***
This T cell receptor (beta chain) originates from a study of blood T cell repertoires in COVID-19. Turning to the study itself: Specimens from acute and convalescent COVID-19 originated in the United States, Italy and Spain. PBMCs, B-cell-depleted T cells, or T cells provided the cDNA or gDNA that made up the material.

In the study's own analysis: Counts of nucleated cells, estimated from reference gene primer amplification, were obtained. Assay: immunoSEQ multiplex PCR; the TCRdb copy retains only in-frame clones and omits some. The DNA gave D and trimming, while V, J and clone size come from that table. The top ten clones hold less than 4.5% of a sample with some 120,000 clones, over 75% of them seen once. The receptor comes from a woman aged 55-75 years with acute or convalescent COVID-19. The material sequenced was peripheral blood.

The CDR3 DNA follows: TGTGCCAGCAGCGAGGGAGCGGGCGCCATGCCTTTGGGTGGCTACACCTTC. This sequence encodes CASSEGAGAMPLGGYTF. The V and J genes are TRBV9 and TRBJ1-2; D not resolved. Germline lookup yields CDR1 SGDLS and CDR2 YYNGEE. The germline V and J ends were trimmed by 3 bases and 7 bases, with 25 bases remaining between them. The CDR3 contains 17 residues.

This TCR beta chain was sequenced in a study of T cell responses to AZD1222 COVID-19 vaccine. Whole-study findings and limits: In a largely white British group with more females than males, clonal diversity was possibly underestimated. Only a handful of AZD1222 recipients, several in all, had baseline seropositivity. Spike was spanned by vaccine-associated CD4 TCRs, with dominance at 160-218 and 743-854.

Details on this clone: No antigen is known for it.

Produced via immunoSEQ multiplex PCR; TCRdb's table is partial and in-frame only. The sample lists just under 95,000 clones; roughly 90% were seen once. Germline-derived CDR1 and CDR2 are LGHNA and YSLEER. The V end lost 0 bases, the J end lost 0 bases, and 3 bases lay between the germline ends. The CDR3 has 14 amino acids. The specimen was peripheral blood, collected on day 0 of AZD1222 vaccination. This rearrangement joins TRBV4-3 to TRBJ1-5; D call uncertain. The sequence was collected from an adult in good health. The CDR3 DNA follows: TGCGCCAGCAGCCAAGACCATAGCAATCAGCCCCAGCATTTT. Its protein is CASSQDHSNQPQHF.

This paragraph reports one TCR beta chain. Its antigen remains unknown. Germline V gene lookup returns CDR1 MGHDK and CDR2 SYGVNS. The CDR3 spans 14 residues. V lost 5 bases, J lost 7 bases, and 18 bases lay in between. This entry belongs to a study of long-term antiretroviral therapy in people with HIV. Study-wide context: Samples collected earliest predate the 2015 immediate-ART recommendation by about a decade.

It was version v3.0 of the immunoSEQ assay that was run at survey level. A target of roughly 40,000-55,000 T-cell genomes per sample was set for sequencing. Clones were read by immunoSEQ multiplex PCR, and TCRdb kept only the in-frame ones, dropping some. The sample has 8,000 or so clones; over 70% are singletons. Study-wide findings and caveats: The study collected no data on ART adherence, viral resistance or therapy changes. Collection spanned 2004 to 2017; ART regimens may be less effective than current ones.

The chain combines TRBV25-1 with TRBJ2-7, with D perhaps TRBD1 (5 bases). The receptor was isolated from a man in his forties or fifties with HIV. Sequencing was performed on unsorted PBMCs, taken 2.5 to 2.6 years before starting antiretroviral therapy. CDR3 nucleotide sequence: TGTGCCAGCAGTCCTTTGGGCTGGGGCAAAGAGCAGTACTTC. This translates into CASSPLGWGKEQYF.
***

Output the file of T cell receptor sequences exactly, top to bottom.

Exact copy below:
This T cell receptor (beta chain) originates from a study of blood T cell repertoires in COVID-19. Turning to the study itself: Specimens from acute and convalescent COVID-19 originated in the United States, Italy and Spain. PBMCs, B-cell-depleted T cells, or T cells provided the cDNA or gDNA that made up the material.

In the study's own analysis: Counts of nucleated cells, estimated from reference gene primer amplification, were obtained. Assay: immunoSEQ multiplex PCR; the TCRdb copy retains only in-frame clones and omits some. The DNA gave D and trimming, while V, J and clone size come from that table. The top ten clones hold less than 4.5% of a sample with some 120,000 clones, over 75% of them seen once. The receptor comes from a woman aged 55-75 years with acute or convalescent COVID-19. The material sequenced was peripheral blood.

The CDR3 DNA follows: TGTGCCAGCAGCGAGGGAGCGGGCGCCATGCCTTTGGGTGGCTACACCTTC. This sequence encodes CASSEGAGAMPLGGYTF. The V and J genes are TRBV9 and TRBJ1-2; D not resolved. Germline lookup yields CDR1 SGDLS and CDR2 YYNGEE. The germline V and J ends were trimmed by 3 bases and 7 bases, with 25 bases remaining between them. The CDR3 contains 17 residues.

This TCR beta chain was sequenced in a study of T cell responses to AZD1222 COVID-19 vaccine. Whole-study findings and limits: In a largely white British group with more females than males, clonal diversity was possibly underestimated. Only a handful of AZD1222 recipients, several in all, had baseline seropositivity. Spike was spanned by vaccine-associated CD4 TCRs, with dominance at 160-218 and 743-854.

Details on this clone: No antigen is known for it.

Produced via immunoSEQ multiplex PCR; TCRdb's table is partial and in-frame only. The sample lists just under 95,000 clones; roughly 90% were seen once. Germline-derived CDR1 and CDR2 are LGHNA and YSLEER. The V end lost 0 bases, the J end lost 0 bases, and 3 bases lay between the germline ends. The CDR3 has 14 amino acids. The specimen was peripheral blood, collected on day 0 of AZD1222 vaccination. This rearrangement joins TRBV4-3 to TRBJ1-5; D call uncertain. The sequence was collected from an adult in good health. The CDR3 DNA follows: TGCGCCAGCAGCCAAGACCATAGCAATCAGCCCCAGCATTTT. Its protein is CASSQDHSNQPQHF.

This paragraph reports one TCR beta chain. Its antigen remains unknown. Germline V gene lookup returns CDR1 MGHDK and CDR2 SYGVNS. The CDR3 spans 14 residues. V lost 5 bases, J lost 7 bases, and 18 bases lay in between. This entry belongs to a study of long-term antiretroviral therapy in people with HIV. Study-wide context: Samples collected earliest predate the 2015 immediate-ART recommendation by about a decade.

It was version v3.0 of the immunoSEQ assay that was run at survey level. A target of roughly 40,000-55,000 T-cell genomes per sample was set for sequencing. Clones were read by immunoSEQ multiplex PCR, and TCRdb kept only the in-frame ones, dropping some. The sample has 8,000 or so clones; over 70% are singletons. Study-wide findings and caveats: The study collected no data on ART adherence, viral resistance or therapy changes. Collection spanned 2004 to 2017; ART regimens may be less effective than current ones.

The chain combines TRBV25-1 with TRBJ2-7, with D perhaps TRBD1 (5 bases). The receptor was isolated from a man in his forties or fifties with HIV. Sequencing was performed on unsorted PBMCs, taken 2.5 to 2.6 years before starting antiretroviral therapy. CDR3 nucleotide sequence: TGTGCCAGCAGTCCTTTGGGCTGGGGCAAAGAGCAGTACTTC. This translates into CASSPLGWGKEQYF.